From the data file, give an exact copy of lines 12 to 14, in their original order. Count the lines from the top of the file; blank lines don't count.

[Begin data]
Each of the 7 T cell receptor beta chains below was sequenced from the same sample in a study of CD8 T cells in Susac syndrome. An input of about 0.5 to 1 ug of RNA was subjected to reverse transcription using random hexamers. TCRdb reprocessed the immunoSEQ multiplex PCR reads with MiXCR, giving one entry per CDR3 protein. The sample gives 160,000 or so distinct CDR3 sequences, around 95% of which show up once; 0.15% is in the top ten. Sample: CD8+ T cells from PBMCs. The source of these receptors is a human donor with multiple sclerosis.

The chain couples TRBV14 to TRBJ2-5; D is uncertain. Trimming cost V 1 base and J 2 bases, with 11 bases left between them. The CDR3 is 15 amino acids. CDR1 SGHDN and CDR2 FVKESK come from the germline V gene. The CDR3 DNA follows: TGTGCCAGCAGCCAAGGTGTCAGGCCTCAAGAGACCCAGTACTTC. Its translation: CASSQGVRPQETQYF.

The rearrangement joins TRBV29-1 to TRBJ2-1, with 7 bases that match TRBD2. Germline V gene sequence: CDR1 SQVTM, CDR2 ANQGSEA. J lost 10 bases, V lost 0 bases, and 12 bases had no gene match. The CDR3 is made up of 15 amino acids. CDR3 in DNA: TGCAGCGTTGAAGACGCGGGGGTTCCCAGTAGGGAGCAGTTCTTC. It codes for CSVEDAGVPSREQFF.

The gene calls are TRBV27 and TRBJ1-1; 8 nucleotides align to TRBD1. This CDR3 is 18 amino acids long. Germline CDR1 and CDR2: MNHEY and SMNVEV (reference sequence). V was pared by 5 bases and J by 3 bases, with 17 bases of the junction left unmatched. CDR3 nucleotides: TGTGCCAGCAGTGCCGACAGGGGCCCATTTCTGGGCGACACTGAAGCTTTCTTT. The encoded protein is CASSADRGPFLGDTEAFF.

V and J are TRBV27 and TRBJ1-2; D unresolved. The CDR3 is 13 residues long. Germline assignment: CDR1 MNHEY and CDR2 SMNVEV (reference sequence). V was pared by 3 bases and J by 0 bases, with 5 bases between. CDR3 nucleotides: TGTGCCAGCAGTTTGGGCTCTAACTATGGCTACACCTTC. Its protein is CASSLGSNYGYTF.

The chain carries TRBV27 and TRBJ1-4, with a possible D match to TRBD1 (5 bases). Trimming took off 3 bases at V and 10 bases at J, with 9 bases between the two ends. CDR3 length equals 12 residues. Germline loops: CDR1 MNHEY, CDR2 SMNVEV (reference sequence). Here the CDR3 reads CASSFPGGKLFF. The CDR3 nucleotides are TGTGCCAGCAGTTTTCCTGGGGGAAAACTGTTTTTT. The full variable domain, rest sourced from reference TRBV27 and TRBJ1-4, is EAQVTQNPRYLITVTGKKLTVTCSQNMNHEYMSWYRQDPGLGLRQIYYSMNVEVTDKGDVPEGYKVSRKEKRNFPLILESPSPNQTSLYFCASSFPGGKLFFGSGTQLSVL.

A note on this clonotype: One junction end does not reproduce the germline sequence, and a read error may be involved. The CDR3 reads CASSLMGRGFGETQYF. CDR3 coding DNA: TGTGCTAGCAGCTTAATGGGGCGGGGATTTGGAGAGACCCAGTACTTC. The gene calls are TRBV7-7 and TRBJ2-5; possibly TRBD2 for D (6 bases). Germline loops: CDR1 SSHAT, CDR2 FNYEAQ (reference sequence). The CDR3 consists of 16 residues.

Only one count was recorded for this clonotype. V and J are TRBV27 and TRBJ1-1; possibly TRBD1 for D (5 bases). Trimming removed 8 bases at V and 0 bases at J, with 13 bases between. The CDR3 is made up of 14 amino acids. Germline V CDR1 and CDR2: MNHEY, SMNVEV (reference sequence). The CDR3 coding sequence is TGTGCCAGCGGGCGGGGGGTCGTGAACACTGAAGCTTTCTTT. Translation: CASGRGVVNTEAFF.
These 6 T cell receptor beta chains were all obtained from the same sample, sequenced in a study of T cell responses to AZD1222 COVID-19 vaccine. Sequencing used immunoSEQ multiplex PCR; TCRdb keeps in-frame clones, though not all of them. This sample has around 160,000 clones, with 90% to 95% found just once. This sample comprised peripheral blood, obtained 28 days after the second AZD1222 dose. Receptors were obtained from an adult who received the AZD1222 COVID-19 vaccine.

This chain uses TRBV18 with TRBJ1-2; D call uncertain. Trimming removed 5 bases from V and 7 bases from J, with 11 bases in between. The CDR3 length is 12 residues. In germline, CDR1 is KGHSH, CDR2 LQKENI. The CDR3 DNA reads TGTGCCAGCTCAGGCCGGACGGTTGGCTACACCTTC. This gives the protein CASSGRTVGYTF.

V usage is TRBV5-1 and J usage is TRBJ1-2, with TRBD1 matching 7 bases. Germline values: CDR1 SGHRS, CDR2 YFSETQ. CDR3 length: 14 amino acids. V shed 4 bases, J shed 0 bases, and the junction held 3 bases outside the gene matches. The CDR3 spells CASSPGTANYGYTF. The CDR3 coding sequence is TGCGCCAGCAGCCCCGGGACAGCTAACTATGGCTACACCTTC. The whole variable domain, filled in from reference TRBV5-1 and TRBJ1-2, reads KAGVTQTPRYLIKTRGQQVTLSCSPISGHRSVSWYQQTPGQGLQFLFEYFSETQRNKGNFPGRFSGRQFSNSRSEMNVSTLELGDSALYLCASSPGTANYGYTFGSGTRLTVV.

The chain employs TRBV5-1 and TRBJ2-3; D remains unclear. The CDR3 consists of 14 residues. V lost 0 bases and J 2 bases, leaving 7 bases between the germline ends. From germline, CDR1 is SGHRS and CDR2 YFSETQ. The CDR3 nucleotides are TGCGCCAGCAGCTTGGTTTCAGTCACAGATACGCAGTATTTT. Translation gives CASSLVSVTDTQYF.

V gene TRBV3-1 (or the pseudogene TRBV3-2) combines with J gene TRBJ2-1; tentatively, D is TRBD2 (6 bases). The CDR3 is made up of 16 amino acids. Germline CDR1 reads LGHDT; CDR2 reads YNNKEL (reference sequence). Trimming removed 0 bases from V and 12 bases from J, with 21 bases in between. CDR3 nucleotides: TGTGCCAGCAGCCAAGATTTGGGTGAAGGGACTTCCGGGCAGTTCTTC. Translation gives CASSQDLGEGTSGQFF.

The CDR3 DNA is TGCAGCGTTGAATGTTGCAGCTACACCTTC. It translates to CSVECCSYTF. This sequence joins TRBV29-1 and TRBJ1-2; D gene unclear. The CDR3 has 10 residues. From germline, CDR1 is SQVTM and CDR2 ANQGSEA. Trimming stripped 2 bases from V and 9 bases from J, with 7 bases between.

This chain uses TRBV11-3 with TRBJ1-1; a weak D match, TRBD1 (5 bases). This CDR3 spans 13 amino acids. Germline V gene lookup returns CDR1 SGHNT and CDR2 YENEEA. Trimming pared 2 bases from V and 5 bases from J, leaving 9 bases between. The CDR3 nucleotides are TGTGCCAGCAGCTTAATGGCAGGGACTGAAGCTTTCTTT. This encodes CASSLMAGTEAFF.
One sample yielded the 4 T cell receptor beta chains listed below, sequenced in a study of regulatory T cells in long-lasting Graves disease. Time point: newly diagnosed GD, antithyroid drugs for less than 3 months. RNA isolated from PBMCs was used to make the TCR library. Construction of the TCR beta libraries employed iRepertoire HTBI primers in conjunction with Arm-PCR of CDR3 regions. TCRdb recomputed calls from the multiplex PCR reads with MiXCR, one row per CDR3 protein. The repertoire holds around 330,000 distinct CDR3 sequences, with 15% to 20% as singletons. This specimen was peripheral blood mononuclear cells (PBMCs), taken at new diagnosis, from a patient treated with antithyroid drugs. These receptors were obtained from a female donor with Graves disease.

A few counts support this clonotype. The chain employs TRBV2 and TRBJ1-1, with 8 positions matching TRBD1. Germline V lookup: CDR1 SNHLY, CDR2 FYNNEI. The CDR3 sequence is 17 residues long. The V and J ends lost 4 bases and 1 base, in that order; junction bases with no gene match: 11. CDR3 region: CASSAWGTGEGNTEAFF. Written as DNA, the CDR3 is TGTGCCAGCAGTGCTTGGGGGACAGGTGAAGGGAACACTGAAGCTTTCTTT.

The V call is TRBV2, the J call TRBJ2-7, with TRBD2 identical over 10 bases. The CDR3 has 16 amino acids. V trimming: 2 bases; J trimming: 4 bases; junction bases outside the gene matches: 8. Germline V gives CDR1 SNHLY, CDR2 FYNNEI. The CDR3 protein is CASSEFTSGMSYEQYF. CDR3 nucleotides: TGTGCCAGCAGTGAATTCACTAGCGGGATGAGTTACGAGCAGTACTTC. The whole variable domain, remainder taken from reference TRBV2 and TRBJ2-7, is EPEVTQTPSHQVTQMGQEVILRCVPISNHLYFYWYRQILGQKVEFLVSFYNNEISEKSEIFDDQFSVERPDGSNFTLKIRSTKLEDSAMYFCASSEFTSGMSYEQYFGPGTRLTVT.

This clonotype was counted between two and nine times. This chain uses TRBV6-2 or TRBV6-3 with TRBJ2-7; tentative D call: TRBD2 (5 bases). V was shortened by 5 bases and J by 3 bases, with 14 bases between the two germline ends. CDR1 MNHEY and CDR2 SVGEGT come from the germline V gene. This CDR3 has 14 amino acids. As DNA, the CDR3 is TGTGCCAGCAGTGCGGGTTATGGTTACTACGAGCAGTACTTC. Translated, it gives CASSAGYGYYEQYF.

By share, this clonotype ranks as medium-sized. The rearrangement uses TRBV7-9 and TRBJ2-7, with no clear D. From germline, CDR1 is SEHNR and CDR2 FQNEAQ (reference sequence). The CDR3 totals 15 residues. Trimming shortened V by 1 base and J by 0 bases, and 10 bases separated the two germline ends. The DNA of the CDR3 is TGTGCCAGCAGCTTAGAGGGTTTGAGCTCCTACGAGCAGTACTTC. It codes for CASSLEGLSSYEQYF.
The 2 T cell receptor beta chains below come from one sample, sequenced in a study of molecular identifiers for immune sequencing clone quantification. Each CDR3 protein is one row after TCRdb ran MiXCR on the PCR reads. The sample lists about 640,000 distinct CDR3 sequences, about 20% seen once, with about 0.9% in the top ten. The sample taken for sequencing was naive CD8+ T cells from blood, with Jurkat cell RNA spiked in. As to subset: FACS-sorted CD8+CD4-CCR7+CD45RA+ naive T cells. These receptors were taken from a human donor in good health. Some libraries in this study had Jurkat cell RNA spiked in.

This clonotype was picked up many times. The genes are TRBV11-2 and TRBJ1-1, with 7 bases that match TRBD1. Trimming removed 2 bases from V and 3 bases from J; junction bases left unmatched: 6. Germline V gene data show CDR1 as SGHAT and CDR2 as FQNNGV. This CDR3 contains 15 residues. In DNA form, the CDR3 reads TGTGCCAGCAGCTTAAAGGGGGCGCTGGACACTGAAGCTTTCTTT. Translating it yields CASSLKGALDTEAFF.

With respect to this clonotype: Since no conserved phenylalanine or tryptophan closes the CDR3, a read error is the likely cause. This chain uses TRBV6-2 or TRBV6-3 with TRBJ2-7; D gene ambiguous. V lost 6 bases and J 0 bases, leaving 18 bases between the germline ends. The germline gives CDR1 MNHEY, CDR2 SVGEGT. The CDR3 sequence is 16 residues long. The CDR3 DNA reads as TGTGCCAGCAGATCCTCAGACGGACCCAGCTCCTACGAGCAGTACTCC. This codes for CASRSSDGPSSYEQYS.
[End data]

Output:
The chain employs TRBV5-1 and TRBJ2-3; D remains unclear. The CDR3 consists of 14 residues. V lost 0 bases and J 2 bases, leaving 7 bases between the germline ends. From germline, CDR1 is SGHRS and CDR2 YFSETQ. The CDR3 nucleotides are TGCGCCAGCAGCTTGGTTTCAGTCACAGATACGCAGTATTTT. Translation gives CASSLVSVTDTQYF.

V gene TRBV3-1 (or the pseudogene TRBV3-2) combines with J gene TRBJ2-1; tentatively, D is TRBD2 (6 bases). The CDR3 is made up of 16 amino acids. Germline CDR1 reads LGHDT; CDR2 reads YNNKEL (reference sequence). Trimming removed 0 bases from V and 12 bases from J, with 21 bases in between. CDR3 nucleotides: TGTGCCAGCAGCCAAGATTTGGGTGAAGGGACTTCCGGGCAGTTCTTC. Translation gives CASSQDLGEGTSGQFF.

The CDR3 DNA is TGCAGCGTTGAATGTTGCAGCTACACCTTC. It translates to CSVECCSYTF. This sequence joins TRBV29-1 and TRBJ1-2; D gene unclear. The CDR3 has 10 residues. From germline, CDR1 is SQVTM and CDR2 ANQGSEA. Trimming stripped 2 bases from V and 9 bases from J, with 7 bases between.